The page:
Mary MacDougall’s first case of 1902 seems simple enough.
Just before the 19-year-old heiress leaves for a summer holiday on Mackinac Island with her Aunt Christena, she’s hired to stop in a little town along the way and make inquiries. Did Agnes Olcott really die there of cholera? Or were there darker doings in Dillmont?
Mary’s mentor, Detective Sauer, thinks it’s merely a case of bad luck for the dead woman. But Mrs. Olcott’s daughter suspects her detested stepfather played a hand in her mother’s untimely death.
With the reluctant help of her aunt and her dear friend Edmond Roy, the young detective struggles to reveal the true fate of Agnes Olcott. As she digs ever deeper, the enemy Mary provokes could spell disaster for herself and the people she loves. But in the end, it’s the only way to banish a daughter’s doubt.
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Q: Aloha Richard, and welcome back to Island Confidential! Tell us about your protagonist, Mary MacDougall.
A: In this story, set in 1902, Mary MacDougall has just turned 19. She’s the whip-smart daughter of a mining millionaire and can have nearly anything she wants. But what she desires above all is to become a consulting detective. She’s already proven herself in two earlier cases and in this story takes on her first paying assignment. Is it an improbable dream for a young lady in her position? Absolutely. But rebels and mavericks existed then as now, and Mary is one of them.
Q: How much of you is in Mary? How would you feel about her if you met her in real life?
A: I have almost nothing in common with 19-year-old heiresses of 1902. And I suppose I would find Mary a bit intimidating if I were to meet her. When I first came up with the idea of Mary some years ago, I imagined her as a mashup of Lucy Honeychurch (E.M. Forster’s A Room with a View) and Sherlock Holmes. That early version of Mary was cold and calculating and not very likeable. So this time around, I softened her edges, gave her imperfections, and provided her with a love interest who will baffle, confuse, and delight her.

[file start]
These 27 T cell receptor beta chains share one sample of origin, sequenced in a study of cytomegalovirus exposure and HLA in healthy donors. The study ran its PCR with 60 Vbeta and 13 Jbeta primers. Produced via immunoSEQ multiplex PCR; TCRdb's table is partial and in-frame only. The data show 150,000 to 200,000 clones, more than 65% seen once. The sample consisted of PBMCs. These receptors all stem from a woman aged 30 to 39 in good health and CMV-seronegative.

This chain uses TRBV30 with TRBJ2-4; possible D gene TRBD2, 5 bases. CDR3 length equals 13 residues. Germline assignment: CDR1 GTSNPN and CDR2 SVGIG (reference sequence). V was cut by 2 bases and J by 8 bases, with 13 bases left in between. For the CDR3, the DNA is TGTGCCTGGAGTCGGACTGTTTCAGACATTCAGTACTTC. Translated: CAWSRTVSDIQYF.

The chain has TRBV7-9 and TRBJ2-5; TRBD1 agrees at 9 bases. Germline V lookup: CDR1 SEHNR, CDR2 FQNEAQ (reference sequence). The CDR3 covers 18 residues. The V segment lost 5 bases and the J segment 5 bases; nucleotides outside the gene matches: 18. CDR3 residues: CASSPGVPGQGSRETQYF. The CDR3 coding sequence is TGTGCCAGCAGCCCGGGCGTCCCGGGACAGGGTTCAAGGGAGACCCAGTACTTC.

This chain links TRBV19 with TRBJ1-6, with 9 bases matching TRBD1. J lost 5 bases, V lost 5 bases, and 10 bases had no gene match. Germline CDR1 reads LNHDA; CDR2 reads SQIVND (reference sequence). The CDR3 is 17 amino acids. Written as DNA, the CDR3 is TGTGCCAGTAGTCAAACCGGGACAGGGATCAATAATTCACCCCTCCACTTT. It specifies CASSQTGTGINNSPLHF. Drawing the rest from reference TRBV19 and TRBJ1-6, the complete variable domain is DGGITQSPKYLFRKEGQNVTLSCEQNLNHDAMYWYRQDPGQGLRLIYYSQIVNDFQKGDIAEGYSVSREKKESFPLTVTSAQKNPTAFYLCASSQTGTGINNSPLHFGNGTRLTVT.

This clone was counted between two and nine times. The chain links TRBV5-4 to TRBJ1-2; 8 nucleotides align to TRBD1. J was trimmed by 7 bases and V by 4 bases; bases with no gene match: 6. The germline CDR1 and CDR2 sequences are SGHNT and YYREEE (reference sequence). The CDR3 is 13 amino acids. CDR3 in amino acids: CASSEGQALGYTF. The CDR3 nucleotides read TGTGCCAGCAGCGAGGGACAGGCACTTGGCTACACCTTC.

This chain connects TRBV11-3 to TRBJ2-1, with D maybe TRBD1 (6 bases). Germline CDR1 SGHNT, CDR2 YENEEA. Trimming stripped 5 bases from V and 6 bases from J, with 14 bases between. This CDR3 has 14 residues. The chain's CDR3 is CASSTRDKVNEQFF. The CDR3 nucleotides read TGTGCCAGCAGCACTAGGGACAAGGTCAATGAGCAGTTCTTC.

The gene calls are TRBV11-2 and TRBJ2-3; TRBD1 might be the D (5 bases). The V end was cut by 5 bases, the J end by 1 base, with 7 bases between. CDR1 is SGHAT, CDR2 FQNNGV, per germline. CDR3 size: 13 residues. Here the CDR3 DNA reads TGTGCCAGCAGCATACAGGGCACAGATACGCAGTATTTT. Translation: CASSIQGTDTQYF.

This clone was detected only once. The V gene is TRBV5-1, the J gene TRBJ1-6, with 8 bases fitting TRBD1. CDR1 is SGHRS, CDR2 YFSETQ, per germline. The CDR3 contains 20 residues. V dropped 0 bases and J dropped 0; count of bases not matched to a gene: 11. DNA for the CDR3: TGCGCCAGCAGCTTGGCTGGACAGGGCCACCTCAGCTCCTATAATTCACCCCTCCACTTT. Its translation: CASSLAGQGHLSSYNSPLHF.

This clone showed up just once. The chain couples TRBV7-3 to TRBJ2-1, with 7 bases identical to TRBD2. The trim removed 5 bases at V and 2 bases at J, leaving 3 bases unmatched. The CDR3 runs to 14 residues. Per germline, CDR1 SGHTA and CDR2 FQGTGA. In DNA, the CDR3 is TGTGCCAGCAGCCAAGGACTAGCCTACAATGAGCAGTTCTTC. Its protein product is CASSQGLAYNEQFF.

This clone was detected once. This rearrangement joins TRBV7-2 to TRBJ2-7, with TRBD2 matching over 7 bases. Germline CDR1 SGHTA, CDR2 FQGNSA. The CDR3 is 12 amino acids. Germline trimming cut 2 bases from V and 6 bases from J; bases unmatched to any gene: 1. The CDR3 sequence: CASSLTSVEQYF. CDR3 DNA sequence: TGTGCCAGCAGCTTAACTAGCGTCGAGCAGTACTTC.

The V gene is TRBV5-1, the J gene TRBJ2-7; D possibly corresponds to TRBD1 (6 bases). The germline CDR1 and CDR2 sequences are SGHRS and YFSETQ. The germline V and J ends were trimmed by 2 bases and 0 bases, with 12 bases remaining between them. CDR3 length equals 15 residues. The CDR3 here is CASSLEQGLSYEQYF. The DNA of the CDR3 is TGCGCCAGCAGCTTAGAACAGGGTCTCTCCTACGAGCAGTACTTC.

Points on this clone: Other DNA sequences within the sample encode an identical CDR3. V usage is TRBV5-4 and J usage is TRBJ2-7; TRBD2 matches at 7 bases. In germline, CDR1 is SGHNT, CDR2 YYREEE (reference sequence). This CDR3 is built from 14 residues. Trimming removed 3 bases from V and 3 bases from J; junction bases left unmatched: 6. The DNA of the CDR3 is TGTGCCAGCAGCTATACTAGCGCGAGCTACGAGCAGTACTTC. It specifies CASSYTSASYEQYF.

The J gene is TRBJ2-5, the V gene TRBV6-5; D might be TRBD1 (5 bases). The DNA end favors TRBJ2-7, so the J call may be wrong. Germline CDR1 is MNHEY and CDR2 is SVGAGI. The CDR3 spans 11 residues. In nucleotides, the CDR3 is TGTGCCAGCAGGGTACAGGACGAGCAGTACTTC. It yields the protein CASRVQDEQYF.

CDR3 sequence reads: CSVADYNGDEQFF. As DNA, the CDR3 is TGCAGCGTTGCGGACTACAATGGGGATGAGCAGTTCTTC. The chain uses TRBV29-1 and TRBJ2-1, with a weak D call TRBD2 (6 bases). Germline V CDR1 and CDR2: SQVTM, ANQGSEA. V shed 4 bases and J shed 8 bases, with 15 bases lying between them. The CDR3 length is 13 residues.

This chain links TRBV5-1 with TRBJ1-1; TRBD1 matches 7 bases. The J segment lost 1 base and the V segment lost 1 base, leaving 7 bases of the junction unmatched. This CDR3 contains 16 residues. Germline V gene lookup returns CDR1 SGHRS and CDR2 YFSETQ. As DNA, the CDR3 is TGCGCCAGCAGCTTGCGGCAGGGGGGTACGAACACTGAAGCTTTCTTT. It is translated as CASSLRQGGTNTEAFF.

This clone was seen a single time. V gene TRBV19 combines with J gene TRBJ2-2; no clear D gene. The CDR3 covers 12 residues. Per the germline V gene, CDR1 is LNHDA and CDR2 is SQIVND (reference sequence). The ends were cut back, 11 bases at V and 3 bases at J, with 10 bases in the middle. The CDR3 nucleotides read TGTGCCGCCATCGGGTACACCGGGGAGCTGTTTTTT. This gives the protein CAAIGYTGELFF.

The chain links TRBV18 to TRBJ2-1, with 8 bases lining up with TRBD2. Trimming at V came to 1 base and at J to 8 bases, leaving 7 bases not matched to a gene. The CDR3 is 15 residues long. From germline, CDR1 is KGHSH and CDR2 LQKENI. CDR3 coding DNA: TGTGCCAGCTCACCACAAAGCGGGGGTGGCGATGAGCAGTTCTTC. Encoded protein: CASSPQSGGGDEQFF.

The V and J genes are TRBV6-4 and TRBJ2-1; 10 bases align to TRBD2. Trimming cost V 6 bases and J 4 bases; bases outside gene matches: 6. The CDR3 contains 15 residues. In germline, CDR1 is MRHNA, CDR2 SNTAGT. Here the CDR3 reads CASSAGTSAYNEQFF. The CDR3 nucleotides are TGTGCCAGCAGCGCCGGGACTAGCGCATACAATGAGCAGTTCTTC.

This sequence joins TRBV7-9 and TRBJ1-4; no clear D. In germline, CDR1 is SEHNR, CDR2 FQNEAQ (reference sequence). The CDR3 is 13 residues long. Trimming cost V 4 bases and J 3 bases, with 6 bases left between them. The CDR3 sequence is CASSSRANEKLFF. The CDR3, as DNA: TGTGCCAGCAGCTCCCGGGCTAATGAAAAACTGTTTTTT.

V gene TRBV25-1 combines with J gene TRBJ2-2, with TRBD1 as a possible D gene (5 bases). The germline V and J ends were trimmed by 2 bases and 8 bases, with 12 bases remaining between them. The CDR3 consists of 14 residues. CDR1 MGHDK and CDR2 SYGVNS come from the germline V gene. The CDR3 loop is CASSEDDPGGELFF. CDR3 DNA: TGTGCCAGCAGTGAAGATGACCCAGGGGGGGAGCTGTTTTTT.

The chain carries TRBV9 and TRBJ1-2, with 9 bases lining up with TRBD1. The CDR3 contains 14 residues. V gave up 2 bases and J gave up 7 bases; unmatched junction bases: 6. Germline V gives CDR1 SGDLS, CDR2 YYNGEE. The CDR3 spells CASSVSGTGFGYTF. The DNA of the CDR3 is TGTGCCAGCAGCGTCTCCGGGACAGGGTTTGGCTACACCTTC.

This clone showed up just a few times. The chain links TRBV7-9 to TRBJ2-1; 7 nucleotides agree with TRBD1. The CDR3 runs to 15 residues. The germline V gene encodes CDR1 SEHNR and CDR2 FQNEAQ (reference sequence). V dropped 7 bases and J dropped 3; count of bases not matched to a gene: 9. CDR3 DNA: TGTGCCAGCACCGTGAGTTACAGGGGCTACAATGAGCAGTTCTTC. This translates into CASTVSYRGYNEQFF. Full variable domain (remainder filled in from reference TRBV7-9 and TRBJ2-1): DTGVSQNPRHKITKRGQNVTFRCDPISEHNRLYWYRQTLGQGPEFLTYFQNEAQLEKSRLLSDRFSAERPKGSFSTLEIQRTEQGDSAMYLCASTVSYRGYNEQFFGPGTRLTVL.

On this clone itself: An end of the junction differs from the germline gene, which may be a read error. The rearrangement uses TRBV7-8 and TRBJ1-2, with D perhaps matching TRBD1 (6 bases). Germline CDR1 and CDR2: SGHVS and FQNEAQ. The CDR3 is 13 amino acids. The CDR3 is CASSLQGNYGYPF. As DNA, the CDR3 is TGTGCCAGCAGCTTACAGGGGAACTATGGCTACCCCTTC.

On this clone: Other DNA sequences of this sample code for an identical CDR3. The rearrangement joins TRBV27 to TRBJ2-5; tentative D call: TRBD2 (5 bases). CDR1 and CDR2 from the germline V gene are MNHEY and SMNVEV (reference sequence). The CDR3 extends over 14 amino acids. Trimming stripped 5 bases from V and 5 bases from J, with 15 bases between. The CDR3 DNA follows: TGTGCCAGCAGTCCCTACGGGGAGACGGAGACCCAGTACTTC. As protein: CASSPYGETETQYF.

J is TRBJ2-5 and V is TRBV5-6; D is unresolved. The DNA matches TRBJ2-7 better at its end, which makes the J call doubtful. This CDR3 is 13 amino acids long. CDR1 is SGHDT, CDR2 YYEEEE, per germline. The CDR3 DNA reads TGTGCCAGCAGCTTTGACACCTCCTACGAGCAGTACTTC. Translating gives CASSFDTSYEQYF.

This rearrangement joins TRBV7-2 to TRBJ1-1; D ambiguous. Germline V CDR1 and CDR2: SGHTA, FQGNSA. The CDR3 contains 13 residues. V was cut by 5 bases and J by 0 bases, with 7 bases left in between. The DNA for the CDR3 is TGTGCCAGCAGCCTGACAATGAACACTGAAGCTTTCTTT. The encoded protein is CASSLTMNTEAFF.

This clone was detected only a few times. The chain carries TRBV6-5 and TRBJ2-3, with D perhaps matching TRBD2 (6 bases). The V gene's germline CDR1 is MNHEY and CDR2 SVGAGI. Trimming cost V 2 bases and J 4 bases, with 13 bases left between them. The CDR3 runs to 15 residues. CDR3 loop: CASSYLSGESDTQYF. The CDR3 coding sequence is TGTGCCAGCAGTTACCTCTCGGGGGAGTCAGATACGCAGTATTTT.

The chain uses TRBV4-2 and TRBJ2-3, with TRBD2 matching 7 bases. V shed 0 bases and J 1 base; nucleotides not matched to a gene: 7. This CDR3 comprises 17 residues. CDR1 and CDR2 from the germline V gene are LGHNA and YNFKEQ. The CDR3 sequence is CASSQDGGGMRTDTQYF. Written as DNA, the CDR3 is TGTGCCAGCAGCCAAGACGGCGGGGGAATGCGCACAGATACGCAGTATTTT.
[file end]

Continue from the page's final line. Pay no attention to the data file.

Q: Do your characters change and evolve throughout consecutive books in the series?
A: Mary definitely matures. After all, she starts sleuthing just a month after she graduates from high school. In fact, there’s a bit of Nancy Drew about her in the first two novellas. In this third story, a novel, she faces some harsh realities and pays the price for her mistakes. In other words, Mary is beginning to grow up.
Q: Have you ever thought of killing someone that you know in real life–on the pages of a murder mystery, I mean?
A: Not anyone I know. But I’ve created dislikable characters that are based on former acquaintances. That’s as close as I’ve come to committing literary revenge.
Q: How realistic is your setting? Do you take liberties, or are you true to life?
A: I’ve tried to make the Midwestern settings that Mary operates in as true as possible to what things were like in 1901 and 1902. My goal is to create characters and plots that engage readers and draw them into the stories, with just enough historical flavor to make it seem real. I don’t try to provide the exhaustive period details that one might find in a straight historical novel. Think watercolor brush strokes vs. photographic specificity.
Q: When the movie or TV series is made, who plays the major parts?
A: For Mary, I’d cast Emma Watson. For Mary’s Aunt Christena, Cate Blanchett. For Edmond Roy, Josh Hartnett. For Mary’s father, Russell Crowe. For Detective Sauer, Tim DeKay.
Q: What’s the worst and best advice you’ve heard or received as an author?
A: The worst advice was to spend a lot of time on promotion and getting reviews and such. The best advice is to write as many good books as you can. Building your series up to at least five or six titles is the most important thing.
Richard Audry is the pen name of D. R. Martin. As Richard Audry, he is the author of the King Harald Canine Cozy mystery series and the Mary MacDougall historical mystery series. Under his own name he has written the Johnny Graphic middle-grade ghost adventure series, the Marta Hjelm mystery, Smoking Ruin, and two books of literary commentary: Travis McGee & Me; and Four Science Fiction Masters.
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